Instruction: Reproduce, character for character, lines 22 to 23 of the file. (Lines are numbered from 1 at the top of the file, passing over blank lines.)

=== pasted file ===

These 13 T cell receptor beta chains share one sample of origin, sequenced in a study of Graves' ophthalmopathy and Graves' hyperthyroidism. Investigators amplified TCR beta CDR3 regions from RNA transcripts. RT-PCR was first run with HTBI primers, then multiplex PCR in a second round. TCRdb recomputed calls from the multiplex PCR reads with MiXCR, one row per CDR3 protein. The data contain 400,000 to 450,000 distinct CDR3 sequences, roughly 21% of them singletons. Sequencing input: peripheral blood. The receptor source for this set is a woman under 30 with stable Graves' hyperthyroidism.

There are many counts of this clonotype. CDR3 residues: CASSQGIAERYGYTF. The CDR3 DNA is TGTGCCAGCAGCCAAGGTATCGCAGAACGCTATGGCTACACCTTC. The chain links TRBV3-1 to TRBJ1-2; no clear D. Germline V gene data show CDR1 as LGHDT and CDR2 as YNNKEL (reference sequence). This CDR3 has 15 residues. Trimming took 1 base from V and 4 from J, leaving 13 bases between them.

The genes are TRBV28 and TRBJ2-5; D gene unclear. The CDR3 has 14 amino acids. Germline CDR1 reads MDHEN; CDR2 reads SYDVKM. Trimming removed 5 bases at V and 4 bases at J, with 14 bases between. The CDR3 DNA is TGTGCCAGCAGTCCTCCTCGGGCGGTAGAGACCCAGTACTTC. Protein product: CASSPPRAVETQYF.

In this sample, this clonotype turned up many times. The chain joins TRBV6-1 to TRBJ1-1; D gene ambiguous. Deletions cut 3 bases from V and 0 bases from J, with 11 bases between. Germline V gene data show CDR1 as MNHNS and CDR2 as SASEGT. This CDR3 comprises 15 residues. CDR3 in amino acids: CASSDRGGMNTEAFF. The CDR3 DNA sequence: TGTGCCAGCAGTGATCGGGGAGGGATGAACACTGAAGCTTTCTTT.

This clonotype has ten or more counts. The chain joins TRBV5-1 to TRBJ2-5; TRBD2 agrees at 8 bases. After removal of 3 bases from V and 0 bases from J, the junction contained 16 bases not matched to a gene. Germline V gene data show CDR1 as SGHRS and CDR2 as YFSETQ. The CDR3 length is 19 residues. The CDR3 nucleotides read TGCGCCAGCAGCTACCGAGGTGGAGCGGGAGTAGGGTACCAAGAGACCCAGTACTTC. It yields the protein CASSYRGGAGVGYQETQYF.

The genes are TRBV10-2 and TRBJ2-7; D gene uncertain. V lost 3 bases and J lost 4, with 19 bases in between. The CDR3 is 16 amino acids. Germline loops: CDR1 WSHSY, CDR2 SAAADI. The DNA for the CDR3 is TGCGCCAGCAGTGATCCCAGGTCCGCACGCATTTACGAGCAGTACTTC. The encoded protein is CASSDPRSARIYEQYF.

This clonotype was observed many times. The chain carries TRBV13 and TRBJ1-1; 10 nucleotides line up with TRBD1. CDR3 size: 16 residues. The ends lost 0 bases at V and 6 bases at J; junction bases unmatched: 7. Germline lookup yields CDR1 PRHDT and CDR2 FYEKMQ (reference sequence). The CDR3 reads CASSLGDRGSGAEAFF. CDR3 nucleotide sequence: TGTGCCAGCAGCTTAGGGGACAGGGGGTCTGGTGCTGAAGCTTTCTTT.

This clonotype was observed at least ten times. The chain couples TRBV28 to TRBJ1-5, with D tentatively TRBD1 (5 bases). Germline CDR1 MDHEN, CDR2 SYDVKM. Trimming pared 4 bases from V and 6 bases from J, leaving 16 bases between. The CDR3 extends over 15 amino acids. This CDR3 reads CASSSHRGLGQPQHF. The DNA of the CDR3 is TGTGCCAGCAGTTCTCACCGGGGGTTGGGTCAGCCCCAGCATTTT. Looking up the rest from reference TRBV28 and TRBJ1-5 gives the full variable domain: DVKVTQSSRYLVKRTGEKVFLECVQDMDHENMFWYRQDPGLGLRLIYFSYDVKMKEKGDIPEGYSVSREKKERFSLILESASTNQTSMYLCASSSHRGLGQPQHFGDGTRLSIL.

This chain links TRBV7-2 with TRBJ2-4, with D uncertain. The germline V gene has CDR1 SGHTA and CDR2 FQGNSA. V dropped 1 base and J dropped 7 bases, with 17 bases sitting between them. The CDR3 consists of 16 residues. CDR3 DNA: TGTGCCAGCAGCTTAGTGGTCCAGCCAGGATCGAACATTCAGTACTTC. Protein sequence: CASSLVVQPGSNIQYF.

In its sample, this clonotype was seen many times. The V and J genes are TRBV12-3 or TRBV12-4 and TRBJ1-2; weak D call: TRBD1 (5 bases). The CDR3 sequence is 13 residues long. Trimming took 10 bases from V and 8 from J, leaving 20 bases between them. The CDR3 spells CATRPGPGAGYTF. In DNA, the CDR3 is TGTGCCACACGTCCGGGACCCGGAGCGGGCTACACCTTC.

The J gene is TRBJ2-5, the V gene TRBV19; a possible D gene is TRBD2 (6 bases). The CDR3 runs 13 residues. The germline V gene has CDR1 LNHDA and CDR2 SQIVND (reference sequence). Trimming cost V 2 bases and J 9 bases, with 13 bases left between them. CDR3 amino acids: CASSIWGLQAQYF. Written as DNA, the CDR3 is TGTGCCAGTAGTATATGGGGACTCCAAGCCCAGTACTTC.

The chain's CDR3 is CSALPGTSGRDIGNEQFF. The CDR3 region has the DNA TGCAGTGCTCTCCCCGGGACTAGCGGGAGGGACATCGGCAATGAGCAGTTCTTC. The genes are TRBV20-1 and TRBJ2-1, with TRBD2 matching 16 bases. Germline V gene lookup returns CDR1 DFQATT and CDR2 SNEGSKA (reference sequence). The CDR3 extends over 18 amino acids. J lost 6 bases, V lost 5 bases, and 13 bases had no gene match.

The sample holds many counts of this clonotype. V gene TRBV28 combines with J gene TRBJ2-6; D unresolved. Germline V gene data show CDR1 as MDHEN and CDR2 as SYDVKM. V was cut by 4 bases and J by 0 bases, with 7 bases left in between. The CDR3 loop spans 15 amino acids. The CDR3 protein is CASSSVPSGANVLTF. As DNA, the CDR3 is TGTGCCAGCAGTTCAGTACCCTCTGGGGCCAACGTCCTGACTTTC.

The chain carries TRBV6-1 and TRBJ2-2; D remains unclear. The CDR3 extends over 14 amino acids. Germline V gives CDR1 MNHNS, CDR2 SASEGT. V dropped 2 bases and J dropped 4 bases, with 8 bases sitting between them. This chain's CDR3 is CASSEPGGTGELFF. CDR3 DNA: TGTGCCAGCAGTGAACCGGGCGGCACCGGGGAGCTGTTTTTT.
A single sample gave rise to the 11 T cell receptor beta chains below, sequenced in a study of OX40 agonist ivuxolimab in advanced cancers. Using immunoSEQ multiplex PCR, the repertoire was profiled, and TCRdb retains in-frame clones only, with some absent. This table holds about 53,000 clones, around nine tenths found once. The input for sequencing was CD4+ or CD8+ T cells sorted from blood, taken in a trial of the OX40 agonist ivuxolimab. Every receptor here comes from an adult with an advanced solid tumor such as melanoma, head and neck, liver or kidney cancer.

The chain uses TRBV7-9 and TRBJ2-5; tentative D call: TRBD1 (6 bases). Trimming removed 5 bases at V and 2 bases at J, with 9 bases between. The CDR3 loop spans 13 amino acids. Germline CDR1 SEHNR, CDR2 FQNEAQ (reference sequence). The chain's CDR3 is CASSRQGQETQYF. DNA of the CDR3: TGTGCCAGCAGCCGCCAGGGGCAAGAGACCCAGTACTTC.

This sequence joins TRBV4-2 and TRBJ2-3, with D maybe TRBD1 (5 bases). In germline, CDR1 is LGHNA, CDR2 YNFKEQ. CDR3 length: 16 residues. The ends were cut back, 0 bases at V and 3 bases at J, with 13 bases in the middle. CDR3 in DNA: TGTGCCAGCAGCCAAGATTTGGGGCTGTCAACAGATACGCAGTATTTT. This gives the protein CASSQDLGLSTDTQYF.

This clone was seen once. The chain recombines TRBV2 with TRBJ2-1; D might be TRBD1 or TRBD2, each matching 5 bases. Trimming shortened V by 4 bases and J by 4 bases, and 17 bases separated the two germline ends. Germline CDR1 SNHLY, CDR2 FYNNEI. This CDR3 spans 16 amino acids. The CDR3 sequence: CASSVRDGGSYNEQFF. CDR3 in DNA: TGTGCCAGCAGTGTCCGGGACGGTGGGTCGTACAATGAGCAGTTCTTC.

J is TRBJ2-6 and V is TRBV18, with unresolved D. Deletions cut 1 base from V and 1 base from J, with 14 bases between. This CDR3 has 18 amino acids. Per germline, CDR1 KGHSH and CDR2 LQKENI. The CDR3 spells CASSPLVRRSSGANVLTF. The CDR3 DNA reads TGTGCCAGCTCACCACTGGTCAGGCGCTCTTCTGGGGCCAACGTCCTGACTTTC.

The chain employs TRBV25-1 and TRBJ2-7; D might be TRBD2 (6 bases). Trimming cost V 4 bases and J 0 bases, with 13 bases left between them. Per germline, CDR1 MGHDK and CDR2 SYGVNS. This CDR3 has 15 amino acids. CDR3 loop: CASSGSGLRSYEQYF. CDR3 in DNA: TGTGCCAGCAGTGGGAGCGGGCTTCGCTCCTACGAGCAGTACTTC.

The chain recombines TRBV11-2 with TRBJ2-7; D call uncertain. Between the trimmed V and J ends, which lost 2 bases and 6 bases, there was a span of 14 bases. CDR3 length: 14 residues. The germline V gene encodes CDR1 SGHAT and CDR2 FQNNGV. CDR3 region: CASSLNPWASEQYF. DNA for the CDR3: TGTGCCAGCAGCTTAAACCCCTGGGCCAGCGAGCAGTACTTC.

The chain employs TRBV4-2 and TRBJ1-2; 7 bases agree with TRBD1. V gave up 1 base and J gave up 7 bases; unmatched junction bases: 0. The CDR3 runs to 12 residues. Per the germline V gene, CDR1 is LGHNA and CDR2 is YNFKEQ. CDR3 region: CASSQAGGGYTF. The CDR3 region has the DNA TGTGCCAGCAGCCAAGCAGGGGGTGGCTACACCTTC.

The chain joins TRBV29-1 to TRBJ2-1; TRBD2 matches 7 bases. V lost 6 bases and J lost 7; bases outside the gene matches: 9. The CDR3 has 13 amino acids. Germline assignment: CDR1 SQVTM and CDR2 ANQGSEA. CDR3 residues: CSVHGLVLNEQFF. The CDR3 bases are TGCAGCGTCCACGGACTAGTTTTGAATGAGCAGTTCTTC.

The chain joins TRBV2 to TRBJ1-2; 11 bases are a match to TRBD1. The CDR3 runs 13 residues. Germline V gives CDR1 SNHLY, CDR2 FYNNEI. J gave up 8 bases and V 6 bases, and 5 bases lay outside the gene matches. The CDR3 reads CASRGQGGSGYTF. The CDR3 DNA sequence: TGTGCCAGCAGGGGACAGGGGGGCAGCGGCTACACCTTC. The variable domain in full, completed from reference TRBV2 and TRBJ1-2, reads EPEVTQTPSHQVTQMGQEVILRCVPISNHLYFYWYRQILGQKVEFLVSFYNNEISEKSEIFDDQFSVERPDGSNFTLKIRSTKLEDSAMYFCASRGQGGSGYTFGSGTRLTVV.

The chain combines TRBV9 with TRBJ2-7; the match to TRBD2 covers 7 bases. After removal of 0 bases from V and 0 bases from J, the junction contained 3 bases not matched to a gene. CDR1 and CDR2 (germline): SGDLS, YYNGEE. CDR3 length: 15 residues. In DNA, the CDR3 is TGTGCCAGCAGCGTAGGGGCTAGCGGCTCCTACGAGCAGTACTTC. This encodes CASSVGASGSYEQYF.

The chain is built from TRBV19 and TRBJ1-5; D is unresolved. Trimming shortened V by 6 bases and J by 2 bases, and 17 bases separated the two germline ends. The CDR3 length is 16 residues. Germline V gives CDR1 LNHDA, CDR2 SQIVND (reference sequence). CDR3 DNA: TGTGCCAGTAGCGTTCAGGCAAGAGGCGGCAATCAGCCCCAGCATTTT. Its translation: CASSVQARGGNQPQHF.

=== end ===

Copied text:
The chain employs TRBV4-2 and TRBJ1-2; 7 bases agree with TRBD1. V gave up 1 base and J gave up 7 bases; unmatched junction bases: 0. The CDR3 runs to 12 residues. Per the germline V gene, CDR1 is LGHNA and CDR2 is YNFKEQ. CDR3 region: CASSQAGGGYTF. The CDR3 region has the DNA TGTGCCAGCAGCCAAGCAGGGGGTGGCTACACCTTC.

The chain joins TRBV29-1 to TRBJ2-1; TRBD2 matches 7 bases. V lost 6 bases and J lost 7; bases outside the gene matches: 9. The CDR3 has 13 amino acids. Germline assignment: CDR1 SQVTM and CDR2 ANQGSEA. CDR3 residues: CSVHGLVLNEQFF. The CDR3 bases are TGCAGCGTCCACGGACTAGTTTTGAATGAGCAGTTCTTC.